英 [tju:'tɔnik] 美
  • adj. 日耳曼人的;条顿人的;日耳曼语的
  • n. 日耳曼语;条顿语
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Teutonic 日耳曼民族的,条顿的

来自拉丁语 Teutones,日耳曼民族,条顿民族,来自 Proto-Germanic*theudanoz,来自 PIE*teuta, 人民,民族,词源同 Deutsch,Dutch.通常认为进一步来自 PIE*teu,鼓起,使强壮,词源同 thumb,thigh.

Teutonic (adj.)
1610s, "of or pertaining to the Germanic languages and to peoples or tribes who speak or spoke them," from Latin Teutonicus, from Teutones, Teutoni, name of a tribe that inhabited coastal Germany near the mouth of the Elbe and devastated Gaul 113-101 B.C.E., probably via Celtic from Proto-Germanic *theudanoz, from PIE *teuta-, the common word for "people, tribe" (cognates: Lithuanian tauto, Oscan touto, Old Irish tuath, Gothic þiuda, Old English þeod "people, race, nation").

Used in English in anthropology to avoid the modern political association of German; but in this anthropological sense French uses germanique and German uses germanisch, because neither uses its form of German for the narrower national meaning (compare French allemand, for which see Alemanni; and German deutsch, under Dutch). In Finnish, Germany is Saksa "Land of the Saxons."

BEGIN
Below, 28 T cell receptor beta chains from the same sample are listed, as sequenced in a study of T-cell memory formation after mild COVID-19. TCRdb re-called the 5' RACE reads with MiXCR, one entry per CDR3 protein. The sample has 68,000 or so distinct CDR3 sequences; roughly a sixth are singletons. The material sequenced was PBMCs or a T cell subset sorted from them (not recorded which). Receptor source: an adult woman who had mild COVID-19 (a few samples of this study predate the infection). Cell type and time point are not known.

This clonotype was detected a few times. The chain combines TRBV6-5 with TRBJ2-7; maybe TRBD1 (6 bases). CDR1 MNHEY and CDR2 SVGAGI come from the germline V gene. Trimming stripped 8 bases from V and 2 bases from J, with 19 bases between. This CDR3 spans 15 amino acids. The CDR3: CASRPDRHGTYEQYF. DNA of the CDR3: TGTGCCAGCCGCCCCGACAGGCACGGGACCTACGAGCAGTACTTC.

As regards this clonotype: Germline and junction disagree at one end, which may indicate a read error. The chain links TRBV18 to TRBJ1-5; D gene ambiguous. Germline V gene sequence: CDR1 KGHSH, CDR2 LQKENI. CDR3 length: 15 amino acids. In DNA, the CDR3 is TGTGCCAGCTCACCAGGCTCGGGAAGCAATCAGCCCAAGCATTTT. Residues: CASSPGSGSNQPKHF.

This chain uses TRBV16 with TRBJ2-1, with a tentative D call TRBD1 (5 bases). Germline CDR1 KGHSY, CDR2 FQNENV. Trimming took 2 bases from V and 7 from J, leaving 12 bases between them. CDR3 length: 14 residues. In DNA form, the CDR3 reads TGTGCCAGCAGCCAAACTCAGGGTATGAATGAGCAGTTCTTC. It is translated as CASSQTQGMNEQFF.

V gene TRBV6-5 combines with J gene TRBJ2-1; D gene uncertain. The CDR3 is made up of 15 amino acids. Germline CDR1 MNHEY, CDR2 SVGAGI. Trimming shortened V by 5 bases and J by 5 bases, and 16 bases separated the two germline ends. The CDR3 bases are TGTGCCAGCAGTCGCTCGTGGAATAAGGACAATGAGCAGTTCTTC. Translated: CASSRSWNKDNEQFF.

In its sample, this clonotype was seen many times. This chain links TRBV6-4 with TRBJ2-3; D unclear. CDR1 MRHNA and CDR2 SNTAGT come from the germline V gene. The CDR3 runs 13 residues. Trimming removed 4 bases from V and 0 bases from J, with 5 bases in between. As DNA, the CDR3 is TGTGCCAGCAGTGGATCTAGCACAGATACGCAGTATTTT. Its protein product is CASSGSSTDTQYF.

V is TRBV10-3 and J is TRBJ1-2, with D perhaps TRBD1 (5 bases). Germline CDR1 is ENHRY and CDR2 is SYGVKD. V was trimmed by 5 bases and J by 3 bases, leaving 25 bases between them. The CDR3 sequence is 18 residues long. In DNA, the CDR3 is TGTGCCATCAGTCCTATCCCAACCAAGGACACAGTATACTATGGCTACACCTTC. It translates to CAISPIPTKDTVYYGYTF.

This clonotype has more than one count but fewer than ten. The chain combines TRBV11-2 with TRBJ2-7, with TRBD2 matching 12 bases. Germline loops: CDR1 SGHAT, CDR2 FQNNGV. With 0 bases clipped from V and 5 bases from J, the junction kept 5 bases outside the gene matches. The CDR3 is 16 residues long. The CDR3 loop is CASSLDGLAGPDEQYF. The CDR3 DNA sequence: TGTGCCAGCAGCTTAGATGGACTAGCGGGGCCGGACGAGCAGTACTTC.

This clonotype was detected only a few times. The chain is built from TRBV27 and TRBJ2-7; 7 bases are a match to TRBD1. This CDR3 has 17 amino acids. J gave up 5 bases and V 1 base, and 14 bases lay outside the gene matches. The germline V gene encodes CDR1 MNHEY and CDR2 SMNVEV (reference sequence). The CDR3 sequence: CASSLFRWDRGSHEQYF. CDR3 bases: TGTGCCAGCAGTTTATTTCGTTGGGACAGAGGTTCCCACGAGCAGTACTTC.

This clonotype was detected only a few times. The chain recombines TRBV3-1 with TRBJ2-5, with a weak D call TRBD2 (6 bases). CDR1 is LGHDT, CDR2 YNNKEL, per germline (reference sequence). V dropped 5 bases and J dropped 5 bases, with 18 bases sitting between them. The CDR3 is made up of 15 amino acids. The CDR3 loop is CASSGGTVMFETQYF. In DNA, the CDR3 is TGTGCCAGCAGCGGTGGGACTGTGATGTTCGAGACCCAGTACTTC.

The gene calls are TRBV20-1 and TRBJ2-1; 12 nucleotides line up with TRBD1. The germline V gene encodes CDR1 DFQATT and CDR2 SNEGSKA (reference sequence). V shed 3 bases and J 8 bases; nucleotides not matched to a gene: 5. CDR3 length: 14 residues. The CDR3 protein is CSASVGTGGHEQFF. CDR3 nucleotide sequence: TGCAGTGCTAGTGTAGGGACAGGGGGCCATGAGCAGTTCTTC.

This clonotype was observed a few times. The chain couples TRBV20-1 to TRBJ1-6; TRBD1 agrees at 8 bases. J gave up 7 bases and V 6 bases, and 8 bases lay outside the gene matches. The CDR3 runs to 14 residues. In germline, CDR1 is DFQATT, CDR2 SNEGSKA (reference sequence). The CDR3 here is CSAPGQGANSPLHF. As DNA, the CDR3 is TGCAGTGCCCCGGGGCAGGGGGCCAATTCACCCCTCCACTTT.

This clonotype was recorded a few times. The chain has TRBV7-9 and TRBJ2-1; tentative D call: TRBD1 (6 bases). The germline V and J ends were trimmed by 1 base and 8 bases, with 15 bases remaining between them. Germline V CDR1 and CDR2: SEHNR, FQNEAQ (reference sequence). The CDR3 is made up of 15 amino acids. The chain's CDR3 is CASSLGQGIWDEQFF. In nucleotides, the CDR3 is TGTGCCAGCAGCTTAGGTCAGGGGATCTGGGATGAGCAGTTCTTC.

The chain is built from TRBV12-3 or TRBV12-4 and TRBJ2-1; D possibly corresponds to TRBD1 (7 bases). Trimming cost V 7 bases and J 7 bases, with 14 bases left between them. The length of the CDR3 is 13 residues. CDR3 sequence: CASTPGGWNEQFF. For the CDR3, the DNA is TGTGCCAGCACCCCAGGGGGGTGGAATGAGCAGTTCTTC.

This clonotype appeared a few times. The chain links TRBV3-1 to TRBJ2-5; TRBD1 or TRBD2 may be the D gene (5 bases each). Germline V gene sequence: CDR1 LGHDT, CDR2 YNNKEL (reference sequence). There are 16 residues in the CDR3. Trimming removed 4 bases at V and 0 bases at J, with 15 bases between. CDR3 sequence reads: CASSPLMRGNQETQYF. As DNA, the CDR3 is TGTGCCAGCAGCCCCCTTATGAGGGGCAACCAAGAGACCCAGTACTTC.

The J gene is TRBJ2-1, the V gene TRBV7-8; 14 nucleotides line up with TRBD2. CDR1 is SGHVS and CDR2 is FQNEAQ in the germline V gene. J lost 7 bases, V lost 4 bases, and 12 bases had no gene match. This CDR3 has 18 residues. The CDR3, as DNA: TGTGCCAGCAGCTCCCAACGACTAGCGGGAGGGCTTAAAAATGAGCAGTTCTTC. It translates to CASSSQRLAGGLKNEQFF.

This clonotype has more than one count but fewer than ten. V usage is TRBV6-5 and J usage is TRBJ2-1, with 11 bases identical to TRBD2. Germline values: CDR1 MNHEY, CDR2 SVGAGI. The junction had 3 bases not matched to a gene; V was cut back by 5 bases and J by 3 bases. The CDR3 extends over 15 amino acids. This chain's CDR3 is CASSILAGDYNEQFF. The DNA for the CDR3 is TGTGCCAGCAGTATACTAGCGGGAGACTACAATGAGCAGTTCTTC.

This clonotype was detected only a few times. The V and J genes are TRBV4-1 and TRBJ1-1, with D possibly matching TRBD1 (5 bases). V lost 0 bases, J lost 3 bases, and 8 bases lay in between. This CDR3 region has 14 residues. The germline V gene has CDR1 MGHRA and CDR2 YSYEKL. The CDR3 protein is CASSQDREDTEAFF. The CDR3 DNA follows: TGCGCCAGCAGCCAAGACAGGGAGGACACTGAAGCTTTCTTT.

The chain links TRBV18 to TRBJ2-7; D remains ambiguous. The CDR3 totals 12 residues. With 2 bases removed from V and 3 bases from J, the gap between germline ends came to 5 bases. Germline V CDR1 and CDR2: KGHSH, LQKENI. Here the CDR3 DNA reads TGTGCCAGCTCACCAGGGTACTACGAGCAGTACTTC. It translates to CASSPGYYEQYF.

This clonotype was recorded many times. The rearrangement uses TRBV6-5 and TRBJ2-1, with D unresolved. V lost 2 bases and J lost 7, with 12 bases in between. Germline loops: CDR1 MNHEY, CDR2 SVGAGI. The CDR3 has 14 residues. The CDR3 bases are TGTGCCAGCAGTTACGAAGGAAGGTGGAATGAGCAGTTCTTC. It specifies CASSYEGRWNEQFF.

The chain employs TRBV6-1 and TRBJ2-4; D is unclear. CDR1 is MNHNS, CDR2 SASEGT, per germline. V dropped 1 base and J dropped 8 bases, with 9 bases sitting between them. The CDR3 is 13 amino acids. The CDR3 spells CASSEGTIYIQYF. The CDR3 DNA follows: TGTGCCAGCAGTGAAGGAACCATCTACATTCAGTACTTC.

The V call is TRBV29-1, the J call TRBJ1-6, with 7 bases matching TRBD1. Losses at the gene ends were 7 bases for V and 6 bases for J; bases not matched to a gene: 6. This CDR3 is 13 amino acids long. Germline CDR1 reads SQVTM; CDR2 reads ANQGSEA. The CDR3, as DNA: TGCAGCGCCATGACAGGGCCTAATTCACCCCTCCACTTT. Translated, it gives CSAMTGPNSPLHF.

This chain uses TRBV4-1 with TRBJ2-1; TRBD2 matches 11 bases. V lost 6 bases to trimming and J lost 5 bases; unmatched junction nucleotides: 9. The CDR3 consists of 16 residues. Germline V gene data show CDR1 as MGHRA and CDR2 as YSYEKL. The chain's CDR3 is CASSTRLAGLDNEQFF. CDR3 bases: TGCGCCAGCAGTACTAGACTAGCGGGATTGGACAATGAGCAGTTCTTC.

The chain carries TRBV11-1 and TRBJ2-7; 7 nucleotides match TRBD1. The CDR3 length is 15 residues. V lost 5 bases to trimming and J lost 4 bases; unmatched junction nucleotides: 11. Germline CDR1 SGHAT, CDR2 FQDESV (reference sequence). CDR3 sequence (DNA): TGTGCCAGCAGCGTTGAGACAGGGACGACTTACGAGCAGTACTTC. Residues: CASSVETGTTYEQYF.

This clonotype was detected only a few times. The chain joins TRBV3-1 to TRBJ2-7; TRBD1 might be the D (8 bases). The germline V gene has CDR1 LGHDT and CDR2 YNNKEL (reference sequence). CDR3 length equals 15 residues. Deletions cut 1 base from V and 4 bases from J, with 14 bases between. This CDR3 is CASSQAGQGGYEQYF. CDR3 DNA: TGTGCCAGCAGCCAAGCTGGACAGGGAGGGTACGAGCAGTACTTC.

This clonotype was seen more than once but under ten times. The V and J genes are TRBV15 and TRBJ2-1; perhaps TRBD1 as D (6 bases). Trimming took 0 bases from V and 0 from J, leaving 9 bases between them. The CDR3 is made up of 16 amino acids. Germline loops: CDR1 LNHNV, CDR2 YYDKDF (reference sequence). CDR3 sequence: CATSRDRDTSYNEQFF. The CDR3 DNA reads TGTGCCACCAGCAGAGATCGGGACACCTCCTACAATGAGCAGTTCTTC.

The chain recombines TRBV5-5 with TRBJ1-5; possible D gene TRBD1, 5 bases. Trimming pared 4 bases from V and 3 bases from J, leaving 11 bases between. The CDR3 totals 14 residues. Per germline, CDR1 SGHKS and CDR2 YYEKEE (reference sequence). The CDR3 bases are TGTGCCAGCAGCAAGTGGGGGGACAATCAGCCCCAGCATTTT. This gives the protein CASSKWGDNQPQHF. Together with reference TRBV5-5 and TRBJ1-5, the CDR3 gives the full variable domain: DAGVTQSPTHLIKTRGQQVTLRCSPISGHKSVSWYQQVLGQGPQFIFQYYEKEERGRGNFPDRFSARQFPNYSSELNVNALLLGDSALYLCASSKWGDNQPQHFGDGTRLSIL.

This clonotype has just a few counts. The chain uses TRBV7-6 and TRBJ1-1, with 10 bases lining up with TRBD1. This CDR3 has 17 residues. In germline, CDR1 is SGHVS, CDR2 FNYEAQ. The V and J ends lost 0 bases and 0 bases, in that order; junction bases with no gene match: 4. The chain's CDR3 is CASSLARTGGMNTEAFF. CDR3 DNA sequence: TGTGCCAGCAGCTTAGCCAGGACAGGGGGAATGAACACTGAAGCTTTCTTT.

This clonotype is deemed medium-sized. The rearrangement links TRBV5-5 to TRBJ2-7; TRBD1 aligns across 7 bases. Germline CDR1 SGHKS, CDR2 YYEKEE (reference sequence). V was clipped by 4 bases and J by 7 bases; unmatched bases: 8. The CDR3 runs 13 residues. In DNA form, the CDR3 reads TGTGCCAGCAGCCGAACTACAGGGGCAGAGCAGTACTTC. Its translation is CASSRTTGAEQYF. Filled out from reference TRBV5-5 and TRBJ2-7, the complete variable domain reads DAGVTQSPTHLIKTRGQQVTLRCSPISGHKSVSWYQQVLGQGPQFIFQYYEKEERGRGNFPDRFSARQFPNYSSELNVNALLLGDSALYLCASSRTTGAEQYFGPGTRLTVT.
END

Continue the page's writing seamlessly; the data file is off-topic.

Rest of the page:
The Teutonic Knights (founded c.1191) were a military order of German knights formed for service in the Holy Land, but who later crusaded in then-pagan Prussia and Lithuania. The Teutonic cross (1882) was the badge of the order.
1. The coach was a masterpiece of Teutonic engineering.


2. There was sweat pouring over her Teutonic face.


3. The preparations were made with Teutonic thoroughness.


4. Crikey, sir. You look more Teutonic than the Kommandant himself.
哎呀, 长官, 你比Kommandant看起来更像日尔曼人.


5. The Anglo - Saxons brought their own Teutonic religion to Britain.


[ Teutonic 造句 ]